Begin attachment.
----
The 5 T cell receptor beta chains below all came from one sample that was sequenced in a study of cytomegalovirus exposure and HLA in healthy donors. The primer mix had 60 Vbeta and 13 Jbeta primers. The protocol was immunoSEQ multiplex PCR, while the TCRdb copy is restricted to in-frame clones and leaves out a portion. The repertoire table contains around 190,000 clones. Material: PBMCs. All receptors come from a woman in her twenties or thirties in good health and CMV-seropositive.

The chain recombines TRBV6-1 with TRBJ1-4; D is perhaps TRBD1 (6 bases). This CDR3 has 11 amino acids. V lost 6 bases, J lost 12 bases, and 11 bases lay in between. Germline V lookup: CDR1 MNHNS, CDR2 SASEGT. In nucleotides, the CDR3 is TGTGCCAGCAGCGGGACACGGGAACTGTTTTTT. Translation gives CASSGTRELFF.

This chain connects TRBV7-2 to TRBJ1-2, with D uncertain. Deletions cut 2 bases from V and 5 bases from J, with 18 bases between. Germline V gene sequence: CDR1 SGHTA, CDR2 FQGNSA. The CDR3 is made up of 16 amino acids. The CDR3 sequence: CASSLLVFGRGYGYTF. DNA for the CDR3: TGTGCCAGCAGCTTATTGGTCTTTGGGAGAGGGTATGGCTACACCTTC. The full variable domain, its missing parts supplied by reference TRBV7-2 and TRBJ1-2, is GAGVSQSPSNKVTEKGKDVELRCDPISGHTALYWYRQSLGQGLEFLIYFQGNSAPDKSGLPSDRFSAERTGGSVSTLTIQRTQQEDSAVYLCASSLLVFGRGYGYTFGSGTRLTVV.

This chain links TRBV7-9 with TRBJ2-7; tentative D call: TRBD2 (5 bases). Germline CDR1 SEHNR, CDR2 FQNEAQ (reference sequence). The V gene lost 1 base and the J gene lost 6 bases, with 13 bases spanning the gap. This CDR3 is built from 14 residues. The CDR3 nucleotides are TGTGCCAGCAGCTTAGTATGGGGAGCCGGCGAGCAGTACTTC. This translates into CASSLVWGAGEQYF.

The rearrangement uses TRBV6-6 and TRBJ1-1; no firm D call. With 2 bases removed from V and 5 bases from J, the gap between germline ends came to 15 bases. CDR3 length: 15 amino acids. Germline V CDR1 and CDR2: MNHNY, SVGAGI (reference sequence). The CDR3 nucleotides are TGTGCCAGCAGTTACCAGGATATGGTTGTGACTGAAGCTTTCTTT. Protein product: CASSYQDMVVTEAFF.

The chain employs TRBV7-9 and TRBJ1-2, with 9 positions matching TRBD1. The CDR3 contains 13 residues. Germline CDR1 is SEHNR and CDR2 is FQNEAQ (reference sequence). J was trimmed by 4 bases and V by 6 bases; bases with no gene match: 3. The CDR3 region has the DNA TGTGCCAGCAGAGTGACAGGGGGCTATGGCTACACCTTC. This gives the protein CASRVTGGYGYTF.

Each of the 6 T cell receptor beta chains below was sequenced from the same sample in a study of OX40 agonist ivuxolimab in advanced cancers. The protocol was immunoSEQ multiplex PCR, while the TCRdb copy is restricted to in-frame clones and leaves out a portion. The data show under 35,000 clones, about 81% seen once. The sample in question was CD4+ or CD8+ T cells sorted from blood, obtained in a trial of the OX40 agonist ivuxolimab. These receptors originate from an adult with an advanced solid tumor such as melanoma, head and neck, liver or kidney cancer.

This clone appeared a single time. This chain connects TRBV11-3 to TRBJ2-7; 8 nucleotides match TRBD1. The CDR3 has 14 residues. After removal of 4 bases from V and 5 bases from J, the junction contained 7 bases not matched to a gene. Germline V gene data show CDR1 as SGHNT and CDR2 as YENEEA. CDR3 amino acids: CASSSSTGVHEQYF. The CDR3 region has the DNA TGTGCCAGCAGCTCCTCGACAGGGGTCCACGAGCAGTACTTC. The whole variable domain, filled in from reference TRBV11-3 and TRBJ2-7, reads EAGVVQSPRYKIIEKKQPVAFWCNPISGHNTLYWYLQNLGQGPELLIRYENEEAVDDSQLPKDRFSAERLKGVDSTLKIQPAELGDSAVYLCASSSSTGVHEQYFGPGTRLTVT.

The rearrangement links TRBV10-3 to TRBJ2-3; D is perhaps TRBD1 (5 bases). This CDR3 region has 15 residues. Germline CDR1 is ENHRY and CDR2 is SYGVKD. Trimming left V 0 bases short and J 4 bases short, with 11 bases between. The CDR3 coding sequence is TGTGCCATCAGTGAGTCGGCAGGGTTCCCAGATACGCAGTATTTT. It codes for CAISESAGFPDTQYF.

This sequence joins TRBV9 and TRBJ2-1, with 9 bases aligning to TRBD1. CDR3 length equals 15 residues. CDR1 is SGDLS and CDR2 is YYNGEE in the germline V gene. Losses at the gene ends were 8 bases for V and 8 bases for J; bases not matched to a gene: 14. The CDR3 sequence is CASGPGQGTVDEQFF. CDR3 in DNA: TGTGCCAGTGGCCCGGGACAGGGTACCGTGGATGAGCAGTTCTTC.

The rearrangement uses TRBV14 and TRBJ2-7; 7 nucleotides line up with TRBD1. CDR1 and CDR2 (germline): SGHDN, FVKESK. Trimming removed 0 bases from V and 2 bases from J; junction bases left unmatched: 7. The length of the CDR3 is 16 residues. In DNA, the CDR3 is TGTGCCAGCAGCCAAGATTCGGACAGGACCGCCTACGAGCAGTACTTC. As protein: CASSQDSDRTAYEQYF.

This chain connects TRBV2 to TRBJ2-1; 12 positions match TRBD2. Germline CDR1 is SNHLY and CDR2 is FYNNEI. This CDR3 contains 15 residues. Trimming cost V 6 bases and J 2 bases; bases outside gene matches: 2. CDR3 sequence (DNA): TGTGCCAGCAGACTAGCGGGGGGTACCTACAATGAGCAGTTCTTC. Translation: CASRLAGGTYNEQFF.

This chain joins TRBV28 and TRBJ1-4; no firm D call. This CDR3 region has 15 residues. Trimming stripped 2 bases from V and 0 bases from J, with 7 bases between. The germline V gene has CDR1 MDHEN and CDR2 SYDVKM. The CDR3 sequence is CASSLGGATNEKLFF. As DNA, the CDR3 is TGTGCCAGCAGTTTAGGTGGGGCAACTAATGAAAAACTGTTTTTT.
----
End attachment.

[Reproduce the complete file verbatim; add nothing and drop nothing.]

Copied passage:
The 5 T cell receptor beta chains below all came from one sample that was sequenced in a study of cytomegalovirus exposure and HLA in healthy donors. The primer mix had 60 Vbeta and 13 Jbeta primers. The protocol was immunoSEQ multiplex PCR, while the TCRdb copy is restricted to in-frame clones and leaves out a portion. The repertoire table contains around 190,000 clones. Material: PBMCs. All receptors come from a woman in her twenties or thirties in good health and CMV-seropositive.

The chain recombines TRBV6-1 with TRBJ1-4; D is perhaps TRBD1 (6 bases). This CDR3 has 11 amino acids. V lost 6 bases, J lost 12 bases, and 11 bases lay in between. Germline V lookup: CDR1 MNHNS, CDR2 SASEGT. In nucleotides, the CDR3 is TGTGCCAGCAGCGGGACACGGGAACTGTTTTTT. Translation gives CASSGTRELFF.

This chain connects TRBV7-2 to TRBJ1-2, with D uncertain. Deletions cut 2 bases from V and 5 bases from J, with 18 bases between. Germline V gene sequence: CDR1 SGHTA, CDR2 FQGNSA. The CDR3 is made up of 16 amino acids. The CDR3 sequence: CASSLLVFGRGYGYTF. DNA for the CDR3: TGTGCCAGCAGCTTATTGGTCTTTGGGAGAGGGTATGGCTACACCTTC. The full variable domain, its missing parts supplied by reference TRBV7-2 and TRBJ1-2, is GAGVSQSPSNKVTEKGKDVELRCDPISGHTALYWYRQSLGQGLEFLIYFQGNSAPDKSGLPSDRFSAERTGGSVSTLTIQRTQQEDSAVYLCASSLLVFGRGYGYTFGSGTRLTVV.

This chain links TRBV7-9 with TRBJ2-7; tentative D call: TRBD2 (5 bases). Germline CDR1 SEHNR, CDR2 FQNEAQ (reference sequence). The V gene lost 1 base and the J gene lost 6 bases, with 13 bases spanning the gap. This CDR3 is built from 14 residues. The CDR3 nucleotides are TGTGCCAGCAGCTTAGTATGGGGAGCCGGCGAGCAGTACTTC. This translates into CASSLVWGAGEQYF.

The rearrangement uses TRBV6-6 and TRBJ1-1; no firm D call. With 2 bases removed from V and 5 bases from J, the gap between germline ends came to 15 bases. CDR3 length: 15 amino acids. Germline V CDR1 and CDR2: MNHNY, SVGAGI (reference sequence). The CDR3 nucleotides are TGTGCCAGCAGTTACCAGGATATGGTTGTGACTGAAGCTTTCTTT. Protein product: CASSYQDMVVTEAFF.

The chain employs TRBV7-9 and TRBJ1-2, with 9 positions matching TRBD1. The CDR3 contains 13 residues. Germline CDR1 is SEHNR and CDR2 is FQNEAQ (reference sequence). J was trimmed by 4 bases and V by 6 bases; bases with no gene match: 3. The CDR3 region has the DNA TGTGCCAGCAGAGTGACAGGGGGCTATGGCTACACCTTC. This gives the protein CASRVTGGYGYTF.

Each of the 6 T cell receptor beta chains below was sequenced from the same sample in a study of OX40 agonist ivuxolimab in advanced cancers. The protocol was immunoSEQ multiplex PCR, while the TCRdb copy is restricted to in-frame clones and leaves out a portion. The data show under 35,000 clones, about 81% seen once. The sample in question was CD4+ or CD8+ T cells sorted from blood, obtained in a trial of the OX40 agonist ivuxolimab. These receptors originate from an adult with an advanced solid tumor such as melanoma, head and neck, liver or kidney cancer.

This clone appeared a single time. This chain connects TRBV11-3 to TRBJ2-7; 8 nucleotides match TRBD1. The CDR3 has 14 residues. After removal of 4 bases from V and 5 bases from J, the junction contained 7 bases not matched to a gene. Germline V gene data show CDR1 as SGHNT and CDR2 as YENEEA. CDR3 amino acids: CASSSSTGVHEQYF. The CDR3 region has the DNA TGTGCCAGCAGCTCCTCGACAGGGGTCCACGAGCAGTACTTC. The whole variable domain, filled in from reference TRBV11-3 and TRBJ2-7, reads EAGVVQSPRYKIIEKKQPVAFWCNPISGHNTLYWYLQNLGQGPELLIRYENEEAVDDSQLPKDRFSAERLKGVDSTLKIQPAELGDSAVYLCASSSSTGVHEQYFGPGTRLTVT.

The rearrangement links TRBV10-3 to TRBJ2-3; D is perhaps TRBD1 (5 bases). This CDR3 region has 15 residues. Germline CDR1 is ENHRY and CDR2 is SYGVKD. Trimming left V 0 bases short and J 4 bases short, with 11 bases between. The CDR3 coding sequence is TGTGCCATCAGTGAGTCGGCAGGGTTCCCAGATACGCAGTATTTT. It codes for CAISESAGFPDTQYF.

This sequence joins TRBV9 and TRBJ2-1, with 9 bases aligning to TRBD1. CDR3 length equals 15 residues. CDR1 is SGDLS and CDR2 is YYNGEE in the germline V gene. Losses at the gene ends were 8 bases for V and 8 bases for J; bases not matched to a gene: 14. The CDR3 sequence is CASGPGQGTVDEQFF. CDR3 in DNA: TGTGCCAGTGGCCCGGGACAGGGTACCGTGGATGAGCAGTTCTTC.

The rearrangement uses TRBV14 and TRBJ2-7; 7 nucleotides line up with TRBD1. CDR1 and CDR2 (germline): SGHDN, FVKESK. Trimming removed 0 bases from V and 2 bases from J; junction bases left unmatched: 7. The length of the CDR3 is 16 residues. In DNA, the CDR3 is TGTGCCAGCAGCCAAGATTCGGACAGGACCGCCTACGAGCAGTACTTC. As protein: CASSQDSDRTAYEQYF.

This chain connects TRBV2 to TRBJ2-1; 12 positions match TRBD2. Germline CDR1 is SNHLY and CDR2 is FYNNEI. This CDR3 contains 15 residues. Trimming cost V 6 bases and J 2 bases; bases outside gene matches: 2. CDR3 sequence (DNA): TGTGCCAGCAGACTAGCGGGGGGTACCTACAATGAGCAGTTCTTC. Translation: CASRLAGGTYNEQFF.

This chain joins TRBV28 and TRBJ1-4; no firm D call. This CDR3 region has 15 residues. Trimming stripped 2 bases from V and 0 bases from J, with 7 bases between. The germline V gene has CDR1 MDHEN and CDR2 SYDVKM. The CDR3 sequence is CASSLGGATNEKLFF. As DNA, the CDR3 is TGTGCCAGCAGTTTAGGTGGGGCAACTAATGAAAAACTGTTTTTT.